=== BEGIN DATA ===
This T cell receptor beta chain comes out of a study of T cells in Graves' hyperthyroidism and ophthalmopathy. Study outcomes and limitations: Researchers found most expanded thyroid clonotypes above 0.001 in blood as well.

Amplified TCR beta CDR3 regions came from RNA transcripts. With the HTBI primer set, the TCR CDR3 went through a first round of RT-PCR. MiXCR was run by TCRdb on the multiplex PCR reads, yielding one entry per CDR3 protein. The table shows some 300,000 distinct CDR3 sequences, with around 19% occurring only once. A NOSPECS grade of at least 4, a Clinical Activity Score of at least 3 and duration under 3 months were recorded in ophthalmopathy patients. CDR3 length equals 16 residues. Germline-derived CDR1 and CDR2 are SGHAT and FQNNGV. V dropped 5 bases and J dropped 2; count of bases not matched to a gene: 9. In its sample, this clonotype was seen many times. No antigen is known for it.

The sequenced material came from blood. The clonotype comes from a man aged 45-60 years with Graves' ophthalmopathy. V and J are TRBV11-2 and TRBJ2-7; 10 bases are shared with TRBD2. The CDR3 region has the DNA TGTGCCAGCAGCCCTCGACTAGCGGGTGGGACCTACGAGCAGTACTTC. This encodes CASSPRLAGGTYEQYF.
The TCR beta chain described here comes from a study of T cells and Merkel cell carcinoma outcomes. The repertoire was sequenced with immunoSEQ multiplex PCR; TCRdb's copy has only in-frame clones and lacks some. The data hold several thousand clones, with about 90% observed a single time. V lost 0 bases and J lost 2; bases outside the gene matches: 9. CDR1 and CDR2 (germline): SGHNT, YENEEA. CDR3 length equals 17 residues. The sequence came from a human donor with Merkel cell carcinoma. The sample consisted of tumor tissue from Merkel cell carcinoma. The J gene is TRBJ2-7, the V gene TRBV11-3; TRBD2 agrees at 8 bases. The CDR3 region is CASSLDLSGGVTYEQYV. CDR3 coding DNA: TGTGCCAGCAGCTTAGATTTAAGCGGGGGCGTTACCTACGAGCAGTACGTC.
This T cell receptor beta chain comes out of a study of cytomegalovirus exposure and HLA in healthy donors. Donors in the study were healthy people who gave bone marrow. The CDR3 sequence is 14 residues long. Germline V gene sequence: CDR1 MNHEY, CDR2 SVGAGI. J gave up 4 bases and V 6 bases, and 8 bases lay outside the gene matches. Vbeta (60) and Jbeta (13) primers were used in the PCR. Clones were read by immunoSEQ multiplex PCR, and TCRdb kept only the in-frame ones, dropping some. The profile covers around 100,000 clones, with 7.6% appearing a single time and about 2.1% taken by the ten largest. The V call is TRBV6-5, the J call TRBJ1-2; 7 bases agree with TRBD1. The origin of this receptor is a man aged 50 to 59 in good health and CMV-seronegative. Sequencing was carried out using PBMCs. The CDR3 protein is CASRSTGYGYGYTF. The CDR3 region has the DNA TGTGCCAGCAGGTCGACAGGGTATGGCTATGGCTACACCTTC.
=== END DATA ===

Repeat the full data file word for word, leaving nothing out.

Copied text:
This T cell receptor beta chain comes out of a study of T cells in Graves' hyperthyroidism and ophthalmopathy. Study outcomes and limitations: Researchers found most expanded thyroid clonotypes above 0.001 in blood as well.

Amplified TCR beta CDR3 regions came from RNA transcripts. With the HTBI primer set, the TCR CDR3 went through a first round of RT-PCR. MiXCR was run by TCRdb on the multiplex PCR reads, yielding one entry per CDR3 protein. The table shows some 300,000 distinct CDR3 sequences, with around 19% occurring only once. A NOSPECS grade of at least 4, a Clinical Activity Score of at least 3 and duration under 3 months were recorded in ophthalmopathy patients. CDR3 length equals 16 residues. Germline-derived CDR1 and CDR2 are SGHAT and FQNNGV. V dropped 5 bases and J dropped 2; count of bases not matched to a gene: 9. In its sample, this clonotype was seen many times. No antigen is known for it.

The sequenced material came from blood. The clonotype comes from a man aged 45-60 years with Graves' ophthalmopathy. V and J are TRBV11-2 and TRBJ2-7; 10 bases are shared with TRBD2. The CDR3 region has the DNA TGTGCCAGCAGCCCTCGACTAGCGGGTGGGACCTACGAGCAGTACTTC. This encodes CASSPRLAGGTYEQYF.
The TCR beta chain described here comes from a study of T cells and Merkel cell carcinoma outcomes. The repertoire was sequenced with immunoSEQ multiplex PCR; TCRdb's copy has only in-frame clones and lacks some. The data hold several thousand clones, with about 90% observed a single time. V lost 0 bases and J lost 2; bases outside the gene matches: 9. CDR1 and CDR2 (germline): SGHNT, YENEEA. CDR3 length equals 17 residues. The sequence came from a human donor with Merkel cell carcinoma. The sample consisted of tumor tissue from Merkel cell carcinoma. The J gene is TRBJ2-7, the V gene TRBV11-3; TRBD2 agrees at 8 bases. The CDR3 region is CASSLDLSGGVTYEQYV. CDR3 coding DNA: TGTGCCAGCAGCTTAGATTTAAGCGGGGGCGTTACCTACGAGCAGTACGTC.
This T cell receptor beta chain comes out of a study of cytomegalovirus exposure and HLA in healthy donors. Donors in the study were healthy people who gave bone marrow. The CDR3 sequence is 14 residues long. Germline V gene sequence: CDR1 MNHEY, CDR2 SVGAGI. J gave up 4 bases and V 6 bases, and 8 bases lay outside the gene matches. Vbeta (60) and Jbeta (13) primers were used in the PCR. Clones were read by immunoSEQ multiplex PCR, and TCRdb kept only the in-frame ones, dropping some. The profile covers around 100,000 clones, with 7.6% appearing a single time and about 2.1% taken by the ten largest. The V call is TRBV6-5, the J call TRBJ1-2; 7 bases agree with TRBD1. The origin of this receptor is a man aged 50 to 59 in good health and CMV-seronegative. Sequencing was carried out using PBMCs. The CDR3 protein is CASRSTGYGYGYTF. The CDR3 region has the DNA TGTGCCAGCAGGTCGACAGGGTATGGCTATGGCTACACCTTC.